Decades have passed, and Betsy and Jamie are still together. Furry friends have come and gone from their lives since those first three Dachshunds, but Betsy is still thankful for Schatzie, Schmoozie and Annie. She says having the dogs changed her life.
The ASPCA is assisting in the forensic evidence collection, removal, transport and sheltering of more than 60 fighting roosters from a property in Spencer, Indiana. Other animals including dogs and farm animals were also seized from the property. We’re assisting at the request of the Indiana Gaming Commission, the Gaming Control Division and the Monroe County Humane Association.
At the property this morning, responders discovered rooster remains and roosters showing signs of starvation and other conditions requiring medical attention. The roosters were housed in outdoor pens or tethered outside with no access to water.
The animals were transferred to a temporary shelter where they will receive veterinary care from the ASPCA’s medical team. ASPCA veterinary technicians, animal handlers and responders are also assisting on the scene and at the temporary shelter.
A search warrant, issued by Owen County Circuit Court, was executed Wednesday morning for the removal of the birds, as was an arrest warrant for Jeffrey Russell Pierce, 26. Pierce was arrested on charges of possession of fighting animals, promoting an animal fighting contest and possession of animal fighting paraphernalia.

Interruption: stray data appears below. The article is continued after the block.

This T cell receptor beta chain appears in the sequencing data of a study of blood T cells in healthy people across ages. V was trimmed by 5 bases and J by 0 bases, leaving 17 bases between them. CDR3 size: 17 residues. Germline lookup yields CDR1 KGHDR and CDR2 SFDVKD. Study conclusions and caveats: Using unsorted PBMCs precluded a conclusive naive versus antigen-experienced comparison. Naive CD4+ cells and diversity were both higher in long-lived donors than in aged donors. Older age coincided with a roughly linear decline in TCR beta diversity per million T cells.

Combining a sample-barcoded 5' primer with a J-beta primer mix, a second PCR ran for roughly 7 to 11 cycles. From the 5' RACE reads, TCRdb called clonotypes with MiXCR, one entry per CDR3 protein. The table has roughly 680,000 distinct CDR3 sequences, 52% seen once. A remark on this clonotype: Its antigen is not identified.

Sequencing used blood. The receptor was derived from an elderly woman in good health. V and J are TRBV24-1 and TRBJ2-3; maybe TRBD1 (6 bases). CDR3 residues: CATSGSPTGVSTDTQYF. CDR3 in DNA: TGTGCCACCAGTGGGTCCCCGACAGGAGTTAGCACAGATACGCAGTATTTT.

In Indiana, cockfighting and the possession of birds for fighting are Class D felonies, each punishable by up to three years in a state prison and a maximum $10,000 fine. Possession of implements is a Class B misdemeanor with up to 180 days in a state jail and a maximum $1,000 fine.
The ASPCA is also assisting the Indiana Gaming Control Division in documenting animal related evidence for the criminal case and lending the services of its Field Investigations and Response and Veterinary Forensics teams. The Indiana State Police, the Indiana Board of Animal Health and the Owen County Prosecutor are also assisting in the operation.
“Cockfighting is a brutal blood sport where the unwilling participants—the roosters—are forced to fight, often to the death, for the entertainment and financial gain of their owners,” says Terry Mills, Director of Blood Sports for the ASPCA Field Investigations and Response team. “The ASPCA is proud to lend our expertise in animal fighting and forensic evidence collection to local authorities to help put an end to this disturbing activity and secure justice for the animal victims.”
Jessie is a three-year-old Boxer in Buncombe County, North Carolina, and his pet parent loves him very much.
But in March, Jessie became a victim of domestic violence at the hands of his pet parent’s former boyfriend. The man Jessie had once trusted slit his throat with a knife. Jessie lost so much blood he almost died.
A local humane law enforcement officer transported Jessie to an emergency clinic where he was rushed into surgery.
Things were “really touch-and-go for Jessie. We weren't sure if he was going to make it," Miranda Tipton of the Buncombe County Animal Shelter said at the time. “After experiencing this horrible trauma, we held our breath and hearts until we heard the good news that he made it through surgery. He came out of surgery at 11:30 P.M. and we were so relieved."
Today, Jessie is safe and sound, thanks in part to Asheville Humane’s Safety Net, a program that helps reduce the number of animals entering shelters by assisting families with veterinary care, pet food, behavioral help and other services. It saved Jessie’s life. Safety Net, just launched in 2012, is funded by the ASPCA.
We can support programs like the one that saved Jessie thanks to our generous donors—so if you can make a gift today, please consider it. Thank you for your generosity! It means the world.